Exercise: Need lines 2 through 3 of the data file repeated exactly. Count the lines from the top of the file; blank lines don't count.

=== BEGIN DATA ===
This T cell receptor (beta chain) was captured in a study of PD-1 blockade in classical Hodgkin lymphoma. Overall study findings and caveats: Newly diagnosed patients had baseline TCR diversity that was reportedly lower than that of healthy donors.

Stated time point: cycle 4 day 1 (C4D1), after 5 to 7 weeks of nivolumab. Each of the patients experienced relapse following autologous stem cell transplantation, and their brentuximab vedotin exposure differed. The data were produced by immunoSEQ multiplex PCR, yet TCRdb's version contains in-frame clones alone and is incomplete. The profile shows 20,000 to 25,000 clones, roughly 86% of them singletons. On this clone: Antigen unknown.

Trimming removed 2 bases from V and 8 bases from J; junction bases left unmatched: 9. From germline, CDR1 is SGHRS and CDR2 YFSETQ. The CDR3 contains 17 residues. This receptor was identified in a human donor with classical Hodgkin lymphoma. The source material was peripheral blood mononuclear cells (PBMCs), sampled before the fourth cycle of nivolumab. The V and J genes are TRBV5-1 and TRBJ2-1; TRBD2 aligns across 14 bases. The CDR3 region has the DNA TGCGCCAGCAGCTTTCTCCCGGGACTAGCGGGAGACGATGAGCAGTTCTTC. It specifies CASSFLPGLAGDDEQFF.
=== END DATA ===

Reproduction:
Stated time point: cycle 4 day 1 (C4D1), after 5 to 7 weeks of nivolumab. Each of the patients experienced relapse following autologous stem cell transplantation, and their brentuximab vedotin exposure differed. The data were produced by immunoSEQ multiplex PCR, yet TCRdb's version contains in-frame clones alone and is incomplete. The profile shows 20,000 to 25,000 clones, roughly 86% of them singletons. On this clone: Antigen unknown.

Trimming removed 2 bases from V and 8 bases from J; junction bases left unmatched: 9. From germline, CDR1 is SGHRS and CDR2 YFSETQ. The CDR3 contains 17 residues. This receptor was identified in a human donor with classical Hodgkin lymphoma. The source material was peripheral blood mononuclear cells (PBMCs), sampled before the fourth cycle of nivolumab. The V and J genes are TRBV5-1 and TRBJ2-1; TRBD2 aligns across 14 bases. The CDR3 region has the DNA TGCGCCAGCAGCTTTCTCCCGGGACTAGCGGGAGACGATGAGCAGTTCTTC. It specifies CASSFLPGLAGDDEQFF.